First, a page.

Hands on: BT and Everything Everywhere 4G network

David Ludlow
29 Nov 2011

We get to trial the super-fast mobile network in Cornwall

Addressing rural broadband issues has been tricky, as fixed infrastructure has been considered too expensive, while mobile technology has lagged behind in both coverage and reliable speeds.

Down in Cornwall a different future is being investigated and we were on-hand in St Newlyn East to get a first-hand look at the Long-Term Evolution (LTE) wireless trial operated jointly between BT and Everything Everywhere.

LTE, or 4G as its more commonly known as, is the next evolution of mobile data, promising better coverage and faster data rates, with the benefits of using existing infrastructure.

Down in Cornwall it’s currently being investigated for two potential uses. First, as you’d expect, is mobile data using USB dongles. Secondly, is fixed infrastructure, using a BT hub that’s permanently connected to the LTE network, sharing the connection via Wi-Fi and Ethernet ports.

4G dongle

Speed demon

Initial results from the trial have been promising. Sat 5km from the nearest mast, in the National Trust property Trerice, we saw live demonstrations of the network running at between 6.83Mbit/s and 20.55Mbit/s, as measured by This setup used a hub with an external aerial to improve reception and speed.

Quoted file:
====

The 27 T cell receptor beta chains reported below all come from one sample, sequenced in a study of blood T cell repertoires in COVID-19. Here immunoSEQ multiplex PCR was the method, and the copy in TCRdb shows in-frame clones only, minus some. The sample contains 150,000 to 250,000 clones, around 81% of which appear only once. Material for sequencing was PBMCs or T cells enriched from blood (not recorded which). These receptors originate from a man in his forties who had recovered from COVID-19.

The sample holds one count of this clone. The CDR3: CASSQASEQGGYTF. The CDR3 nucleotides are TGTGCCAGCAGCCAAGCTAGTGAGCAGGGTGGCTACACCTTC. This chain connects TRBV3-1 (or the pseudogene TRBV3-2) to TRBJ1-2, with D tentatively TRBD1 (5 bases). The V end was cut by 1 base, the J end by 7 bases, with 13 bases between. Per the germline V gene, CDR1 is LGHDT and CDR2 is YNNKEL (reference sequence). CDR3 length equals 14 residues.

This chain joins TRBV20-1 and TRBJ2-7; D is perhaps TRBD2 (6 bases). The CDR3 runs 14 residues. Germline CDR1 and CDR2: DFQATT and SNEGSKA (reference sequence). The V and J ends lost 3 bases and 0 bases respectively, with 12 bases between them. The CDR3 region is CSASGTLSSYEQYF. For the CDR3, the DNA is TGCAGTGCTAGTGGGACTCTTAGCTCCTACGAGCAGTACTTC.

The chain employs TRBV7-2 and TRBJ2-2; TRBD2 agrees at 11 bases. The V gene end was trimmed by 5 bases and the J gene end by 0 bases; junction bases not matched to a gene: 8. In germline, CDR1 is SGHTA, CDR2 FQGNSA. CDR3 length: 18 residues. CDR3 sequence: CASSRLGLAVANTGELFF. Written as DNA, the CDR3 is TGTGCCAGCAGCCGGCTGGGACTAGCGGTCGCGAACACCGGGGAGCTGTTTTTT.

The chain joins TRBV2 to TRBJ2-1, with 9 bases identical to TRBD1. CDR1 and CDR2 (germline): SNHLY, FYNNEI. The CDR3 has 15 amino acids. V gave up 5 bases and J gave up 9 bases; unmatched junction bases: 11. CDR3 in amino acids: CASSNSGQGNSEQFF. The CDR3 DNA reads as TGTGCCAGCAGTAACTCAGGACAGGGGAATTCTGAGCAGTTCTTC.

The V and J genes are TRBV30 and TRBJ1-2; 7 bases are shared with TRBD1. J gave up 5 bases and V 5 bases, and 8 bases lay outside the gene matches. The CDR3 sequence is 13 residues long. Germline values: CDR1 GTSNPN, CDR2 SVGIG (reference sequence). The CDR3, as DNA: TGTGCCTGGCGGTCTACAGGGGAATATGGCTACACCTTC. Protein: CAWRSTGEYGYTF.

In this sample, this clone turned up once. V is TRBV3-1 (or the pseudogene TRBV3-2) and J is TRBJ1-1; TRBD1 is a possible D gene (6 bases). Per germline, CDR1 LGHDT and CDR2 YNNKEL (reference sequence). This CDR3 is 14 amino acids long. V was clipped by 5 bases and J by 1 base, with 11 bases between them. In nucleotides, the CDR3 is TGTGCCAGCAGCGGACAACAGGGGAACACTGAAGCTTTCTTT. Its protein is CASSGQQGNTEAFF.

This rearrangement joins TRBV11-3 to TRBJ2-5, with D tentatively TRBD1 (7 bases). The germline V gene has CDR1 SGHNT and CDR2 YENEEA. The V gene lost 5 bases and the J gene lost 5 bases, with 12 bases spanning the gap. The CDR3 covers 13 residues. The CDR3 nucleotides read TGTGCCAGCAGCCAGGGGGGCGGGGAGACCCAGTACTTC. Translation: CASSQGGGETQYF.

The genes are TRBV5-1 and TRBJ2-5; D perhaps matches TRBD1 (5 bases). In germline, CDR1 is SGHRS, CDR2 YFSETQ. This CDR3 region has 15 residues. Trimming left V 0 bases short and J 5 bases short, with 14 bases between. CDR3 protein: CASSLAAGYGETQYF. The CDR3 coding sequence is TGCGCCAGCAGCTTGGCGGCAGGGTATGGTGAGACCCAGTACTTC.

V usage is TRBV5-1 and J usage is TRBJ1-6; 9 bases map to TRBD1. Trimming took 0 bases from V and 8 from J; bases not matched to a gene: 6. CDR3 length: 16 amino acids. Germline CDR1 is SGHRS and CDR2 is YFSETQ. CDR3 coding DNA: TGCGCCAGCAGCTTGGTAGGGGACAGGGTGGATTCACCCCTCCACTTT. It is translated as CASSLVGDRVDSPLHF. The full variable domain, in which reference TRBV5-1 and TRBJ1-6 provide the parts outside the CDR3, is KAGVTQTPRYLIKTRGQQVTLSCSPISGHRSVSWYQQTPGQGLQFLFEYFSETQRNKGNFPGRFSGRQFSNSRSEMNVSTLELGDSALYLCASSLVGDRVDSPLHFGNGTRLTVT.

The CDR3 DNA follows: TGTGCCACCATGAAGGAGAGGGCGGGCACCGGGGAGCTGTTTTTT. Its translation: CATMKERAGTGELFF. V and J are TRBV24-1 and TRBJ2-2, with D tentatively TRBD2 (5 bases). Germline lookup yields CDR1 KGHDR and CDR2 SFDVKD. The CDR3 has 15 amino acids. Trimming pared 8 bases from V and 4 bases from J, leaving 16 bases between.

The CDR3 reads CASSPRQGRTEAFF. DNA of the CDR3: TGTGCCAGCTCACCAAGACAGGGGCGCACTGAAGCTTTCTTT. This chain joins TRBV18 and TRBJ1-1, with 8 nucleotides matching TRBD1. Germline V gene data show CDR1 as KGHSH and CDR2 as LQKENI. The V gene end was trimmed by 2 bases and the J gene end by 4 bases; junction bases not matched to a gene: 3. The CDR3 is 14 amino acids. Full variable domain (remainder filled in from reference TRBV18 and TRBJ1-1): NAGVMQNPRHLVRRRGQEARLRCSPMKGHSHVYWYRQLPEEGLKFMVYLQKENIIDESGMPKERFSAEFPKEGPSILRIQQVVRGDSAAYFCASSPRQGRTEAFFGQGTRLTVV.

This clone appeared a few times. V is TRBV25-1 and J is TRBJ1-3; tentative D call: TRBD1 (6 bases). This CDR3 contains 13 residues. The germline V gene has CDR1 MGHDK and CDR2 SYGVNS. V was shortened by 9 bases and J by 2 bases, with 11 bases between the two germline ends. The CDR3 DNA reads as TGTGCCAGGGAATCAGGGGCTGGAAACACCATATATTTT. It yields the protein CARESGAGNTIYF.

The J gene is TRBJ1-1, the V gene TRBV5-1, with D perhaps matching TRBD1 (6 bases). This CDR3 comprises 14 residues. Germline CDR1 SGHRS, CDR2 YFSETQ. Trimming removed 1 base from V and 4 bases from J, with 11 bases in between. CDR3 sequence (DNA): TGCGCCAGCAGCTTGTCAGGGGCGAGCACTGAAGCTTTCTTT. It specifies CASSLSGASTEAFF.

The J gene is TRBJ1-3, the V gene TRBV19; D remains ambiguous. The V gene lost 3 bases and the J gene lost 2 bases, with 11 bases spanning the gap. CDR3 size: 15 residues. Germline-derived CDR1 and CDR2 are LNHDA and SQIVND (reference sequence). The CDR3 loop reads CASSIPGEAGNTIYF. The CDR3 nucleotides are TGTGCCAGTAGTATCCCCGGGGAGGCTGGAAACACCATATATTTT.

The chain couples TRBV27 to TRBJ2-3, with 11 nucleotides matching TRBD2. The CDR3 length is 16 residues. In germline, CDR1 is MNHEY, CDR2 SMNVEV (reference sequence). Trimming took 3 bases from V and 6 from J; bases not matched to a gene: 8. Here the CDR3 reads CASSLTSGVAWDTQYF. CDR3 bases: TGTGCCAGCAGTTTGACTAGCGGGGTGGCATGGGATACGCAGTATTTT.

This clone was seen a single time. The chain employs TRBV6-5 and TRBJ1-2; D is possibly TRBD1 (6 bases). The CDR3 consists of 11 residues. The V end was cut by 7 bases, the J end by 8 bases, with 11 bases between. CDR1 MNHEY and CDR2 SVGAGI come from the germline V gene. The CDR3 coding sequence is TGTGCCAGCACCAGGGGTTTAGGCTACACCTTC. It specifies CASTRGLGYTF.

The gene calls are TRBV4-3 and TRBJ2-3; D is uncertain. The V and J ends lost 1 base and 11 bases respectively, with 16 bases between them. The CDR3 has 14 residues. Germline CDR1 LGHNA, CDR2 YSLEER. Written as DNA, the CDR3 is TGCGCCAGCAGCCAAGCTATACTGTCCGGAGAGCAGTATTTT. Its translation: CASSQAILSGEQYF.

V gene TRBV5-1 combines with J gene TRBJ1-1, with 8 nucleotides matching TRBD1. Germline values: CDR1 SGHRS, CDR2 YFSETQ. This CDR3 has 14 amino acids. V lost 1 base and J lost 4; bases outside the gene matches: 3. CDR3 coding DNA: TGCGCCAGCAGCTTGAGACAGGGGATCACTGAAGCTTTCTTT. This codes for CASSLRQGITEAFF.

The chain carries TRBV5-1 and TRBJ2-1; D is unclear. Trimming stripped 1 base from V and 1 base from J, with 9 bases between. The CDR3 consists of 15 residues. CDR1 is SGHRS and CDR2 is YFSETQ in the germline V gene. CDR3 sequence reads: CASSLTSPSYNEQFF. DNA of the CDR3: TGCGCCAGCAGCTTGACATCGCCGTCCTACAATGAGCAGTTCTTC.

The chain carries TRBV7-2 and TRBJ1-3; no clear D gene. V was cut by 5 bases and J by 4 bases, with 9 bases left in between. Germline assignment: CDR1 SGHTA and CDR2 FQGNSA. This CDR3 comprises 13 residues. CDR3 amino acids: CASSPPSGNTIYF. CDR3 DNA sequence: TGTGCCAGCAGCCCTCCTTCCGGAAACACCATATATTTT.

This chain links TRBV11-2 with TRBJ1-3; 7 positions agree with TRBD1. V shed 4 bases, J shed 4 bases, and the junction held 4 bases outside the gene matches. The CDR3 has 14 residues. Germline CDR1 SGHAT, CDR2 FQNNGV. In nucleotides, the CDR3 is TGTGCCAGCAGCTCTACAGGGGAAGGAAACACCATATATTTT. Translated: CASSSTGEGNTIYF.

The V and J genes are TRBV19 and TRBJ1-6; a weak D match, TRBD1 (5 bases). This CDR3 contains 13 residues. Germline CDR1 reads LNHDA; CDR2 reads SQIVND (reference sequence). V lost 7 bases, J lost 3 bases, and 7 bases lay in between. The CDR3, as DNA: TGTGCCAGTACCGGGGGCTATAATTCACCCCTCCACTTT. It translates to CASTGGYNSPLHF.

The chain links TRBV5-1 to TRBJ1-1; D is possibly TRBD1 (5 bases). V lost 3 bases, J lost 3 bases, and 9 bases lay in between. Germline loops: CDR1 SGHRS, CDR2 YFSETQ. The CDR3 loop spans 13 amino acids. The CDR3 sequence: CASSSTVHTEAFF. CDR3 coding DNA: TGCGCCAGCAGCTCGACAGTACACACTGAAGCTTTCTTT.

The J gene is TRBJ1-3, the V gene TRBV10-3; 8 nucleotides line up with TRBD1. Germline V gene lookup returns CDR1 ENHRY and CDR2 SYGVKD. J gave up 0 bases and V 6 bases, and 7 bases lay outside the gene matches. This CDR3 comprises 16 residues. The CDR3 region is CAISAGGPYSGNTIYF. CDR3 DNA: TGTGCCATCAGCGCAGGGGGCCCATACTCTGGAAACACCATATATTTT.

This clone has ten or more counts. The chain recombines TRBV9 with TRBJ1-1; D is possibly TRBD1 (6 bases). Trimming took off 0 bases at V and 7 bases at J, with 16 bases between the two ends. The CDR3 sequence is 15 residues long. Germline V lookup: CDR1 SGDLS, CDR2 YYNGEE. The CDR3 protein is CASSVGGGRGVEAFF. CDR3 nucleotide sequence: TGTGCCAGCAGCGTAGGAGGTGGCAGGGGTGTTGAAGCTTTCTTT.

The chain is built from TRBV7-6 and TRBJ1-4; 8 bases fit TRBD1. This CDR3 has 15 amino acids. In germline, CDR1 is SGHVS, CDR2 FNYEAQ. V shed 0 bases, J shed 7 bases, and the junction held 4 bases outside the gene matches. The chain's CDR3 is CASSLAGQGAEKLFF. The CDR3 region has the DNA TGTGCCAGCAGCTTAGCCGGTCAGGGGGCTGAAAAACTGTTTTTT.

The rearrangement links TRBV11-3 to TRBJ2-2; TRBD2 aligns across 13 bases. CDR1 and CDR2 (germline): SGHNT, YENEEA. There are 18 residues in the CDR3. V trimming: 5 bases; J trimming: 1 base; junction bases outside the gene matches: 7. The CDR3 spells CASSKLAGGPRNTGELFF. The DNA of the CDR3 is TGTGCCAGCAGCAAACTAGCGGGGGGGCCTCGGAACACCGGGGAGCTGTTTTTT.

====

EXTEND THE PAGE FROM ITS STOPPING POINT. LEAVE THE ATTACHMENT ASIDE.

4G hub

As this is a live network and connections aren’t capped, this kind of variation is to be expected. Even so, the low-end of the connection speed is a fairly average entry-level broadband connection in an area with fixed broadband.

Higher speeds are potentially possible, but turning up the speed can reduce reliability for some people. During the trial BT and Everything Everywhere discovered that most people wanted a consistent and reliable speed, over the

One of the benefits of LTE is that the speed drop off is slow the further you get to the edge of the cell.

“It’s a slow drop off, with many people on the trial getting 8Mbit/s, but people a fair way away from the antenna are getting 4-to-5Mbit/s,” said Dave Axam, director of business development at BT Wholesale.

Part of the reason for this is that LTE is more dynamic than 3G, able to alter it signal to deal better with transmissions at distance.

While these trial speeds may not match the 30Mbit/s the European Commission has said is required by all surfers, the fact is that it’s a big step up from the very poor speeds that some people in rural locations are getting.

For many the change is dramatic. Hailey Gaffney of Quintrell Downs in Cornwall has been trialling the LTE service since it launched, giving her a broadband speeds a boost from 1.53Mbit/s to more than 11Mbit/s.

“It means I can work from home, watch TV on demand and upload photos and videos to Facebook,” said Gaffney.

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